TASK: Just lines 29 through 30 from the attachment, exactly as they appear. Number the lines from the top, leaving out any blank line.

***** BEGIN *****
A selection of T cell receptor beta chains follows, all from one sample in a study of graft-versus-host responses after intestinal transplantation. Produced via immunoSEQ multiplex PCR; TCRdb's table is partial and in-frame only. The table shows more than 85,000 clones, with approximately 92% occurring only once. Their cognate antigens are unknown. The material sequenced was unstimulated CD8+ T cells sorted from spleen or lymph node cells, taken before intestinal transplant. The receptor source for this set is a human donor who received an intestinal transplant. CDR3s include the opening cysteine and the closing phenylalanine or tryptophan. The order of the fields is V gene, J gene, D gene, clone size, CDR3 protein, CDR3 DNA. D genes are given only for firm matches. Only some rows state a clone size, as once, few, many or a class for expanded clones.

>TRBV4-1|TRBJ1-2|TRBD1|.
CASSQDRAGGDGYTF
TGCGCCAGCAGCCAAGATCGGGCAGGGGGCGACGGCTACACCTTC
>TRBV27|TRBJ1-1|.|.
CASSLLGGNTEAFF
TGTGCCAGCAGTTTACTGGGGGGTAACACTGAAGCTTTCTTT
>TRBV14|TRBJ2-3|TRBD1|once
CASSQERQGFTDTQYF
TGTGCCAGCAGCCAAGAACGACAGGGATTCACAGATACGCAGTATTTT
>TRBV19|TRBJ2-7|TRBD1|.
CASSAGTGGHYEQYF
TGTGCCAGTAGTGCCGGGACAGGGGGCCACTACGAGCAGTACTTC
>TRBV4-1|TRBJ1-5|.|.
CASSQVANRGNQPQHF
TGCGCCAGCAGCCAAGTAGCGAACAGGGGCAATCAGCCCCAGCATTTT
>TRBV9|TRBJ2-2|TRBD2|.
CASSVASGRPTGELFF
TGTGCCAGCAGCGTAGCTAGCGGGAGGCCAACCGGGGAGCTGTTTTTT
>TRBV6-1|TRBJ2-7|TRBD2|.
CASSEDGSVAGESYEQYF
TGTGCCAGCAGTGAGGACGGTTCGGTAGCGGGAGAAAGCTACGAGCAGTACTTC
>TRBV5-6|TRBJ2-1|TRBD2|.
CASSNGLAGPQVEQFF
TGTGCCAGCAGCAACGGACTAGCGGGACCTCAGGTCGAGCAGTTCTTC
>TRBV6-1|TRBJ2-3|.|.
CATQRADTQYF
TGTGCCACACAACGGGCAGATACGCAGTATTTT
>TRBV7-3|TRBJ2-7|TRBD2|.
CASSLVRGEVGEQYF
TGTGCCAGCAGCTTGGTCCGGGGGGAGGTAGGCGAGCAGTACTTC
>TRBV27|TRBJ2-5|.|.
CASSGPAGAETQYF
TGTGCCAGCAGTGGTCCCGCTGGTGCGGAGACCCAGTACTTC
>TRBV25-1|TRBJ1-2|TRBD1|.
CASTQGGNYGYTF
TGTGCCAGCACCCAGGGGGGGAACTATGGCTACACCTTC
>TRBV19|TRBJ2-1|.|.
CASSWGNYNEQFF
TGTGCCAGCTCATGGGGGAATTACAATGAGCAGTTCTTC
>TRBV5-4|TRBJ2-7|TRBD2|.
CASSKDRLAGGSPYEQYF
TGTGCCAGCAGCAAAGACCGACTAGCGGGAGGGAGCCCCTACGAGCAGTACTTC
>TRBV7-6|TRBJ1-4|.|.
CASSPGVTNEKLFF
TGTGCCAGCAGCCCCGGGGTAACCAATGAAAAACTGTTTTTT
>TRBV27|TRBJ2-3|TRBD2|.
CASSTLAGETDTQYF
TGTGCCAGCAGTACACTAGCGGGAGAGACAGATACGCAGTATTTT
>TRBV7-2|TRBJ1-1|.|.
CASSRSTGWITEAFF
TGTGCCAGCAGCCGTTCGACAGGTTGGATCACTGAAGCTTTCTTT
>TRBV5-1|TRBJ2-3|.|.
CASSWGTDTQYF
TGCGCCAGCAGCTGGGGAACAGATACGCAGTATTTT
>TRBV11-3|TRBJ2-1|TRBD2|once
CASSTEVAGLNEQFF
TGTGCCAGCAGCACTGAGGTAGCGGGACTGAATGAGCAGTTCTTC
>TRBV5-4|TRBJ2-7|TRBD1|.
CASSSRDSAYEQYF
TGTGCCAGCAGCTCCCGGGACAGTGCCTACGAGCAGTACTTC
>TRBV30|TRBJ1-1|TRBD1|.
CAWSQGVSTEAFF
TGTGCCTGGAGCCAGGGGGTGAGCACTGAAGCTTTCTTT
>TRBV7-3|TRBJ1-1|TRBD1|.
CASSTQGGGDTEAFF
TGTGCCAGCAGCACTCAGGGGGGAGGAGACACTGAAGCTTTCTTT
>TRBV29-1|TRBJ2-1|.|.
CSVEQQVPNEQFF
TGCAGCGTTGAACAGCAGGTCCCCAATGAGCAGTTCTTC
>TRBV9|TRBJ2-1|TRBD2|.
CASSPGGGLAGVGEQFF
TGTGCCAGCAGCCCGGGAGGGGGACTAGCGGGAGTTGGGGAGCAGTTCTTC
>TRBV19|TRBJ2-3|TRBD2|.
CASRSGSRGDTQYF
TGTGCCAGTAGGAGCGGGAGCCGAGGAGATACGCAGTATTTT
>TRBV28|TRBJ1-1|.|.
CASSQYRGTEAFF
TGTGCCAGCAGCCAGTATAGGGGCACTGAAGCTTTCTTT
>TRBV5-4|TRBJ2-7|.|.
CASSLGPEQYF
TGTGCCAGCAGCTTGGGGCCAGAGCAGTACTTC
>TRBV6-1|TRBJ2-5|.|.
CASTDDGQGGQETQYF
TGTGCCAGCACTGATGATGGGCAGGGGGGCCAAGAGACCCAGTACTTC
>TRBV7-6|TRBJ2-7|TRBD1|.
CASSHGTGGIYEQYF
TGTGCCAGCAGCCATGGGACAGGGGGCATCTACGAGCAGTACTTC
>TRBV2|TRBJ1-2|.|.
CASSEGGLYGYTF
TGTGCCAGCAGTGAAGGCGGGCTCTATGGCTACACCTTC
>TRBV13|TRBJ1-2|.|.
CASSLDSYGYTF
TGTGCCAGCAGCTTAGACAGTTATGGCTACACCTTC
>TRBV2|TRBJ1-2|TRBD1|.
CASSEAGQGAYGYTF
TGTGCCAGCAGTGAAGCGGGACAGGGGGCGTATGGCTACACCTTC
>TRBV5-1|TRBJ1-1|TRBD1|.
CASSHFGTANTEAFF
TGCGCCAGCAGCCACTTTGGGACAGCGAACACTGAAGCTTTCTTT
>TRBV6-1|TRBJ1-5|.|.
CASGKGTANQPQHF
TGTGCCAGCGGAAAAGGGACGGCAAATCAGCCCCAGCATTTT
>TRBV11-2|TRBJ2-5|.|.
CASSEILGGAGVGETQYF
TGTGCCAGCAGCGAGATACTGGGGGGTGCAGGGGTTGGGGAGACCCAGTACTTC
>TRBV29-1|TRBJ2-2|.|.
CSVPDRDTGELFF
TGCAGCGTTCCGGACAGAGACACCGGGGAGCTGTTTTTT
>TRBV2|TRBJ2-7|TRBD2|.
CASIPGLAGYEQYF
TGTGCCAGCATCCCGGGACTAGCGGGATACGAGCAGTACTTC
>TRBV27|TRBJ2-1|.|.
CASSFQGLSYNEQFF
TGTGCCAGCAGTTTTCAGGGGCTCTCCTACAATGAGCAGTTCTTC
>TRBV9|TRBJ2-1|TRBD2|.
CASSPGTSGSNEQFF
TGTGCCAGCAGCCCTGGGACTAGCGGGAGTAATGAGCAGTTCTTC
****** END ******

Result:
>TRBV7-3|TRBJ2-7|TRBD2|.
CASSLVRGEVGEQYF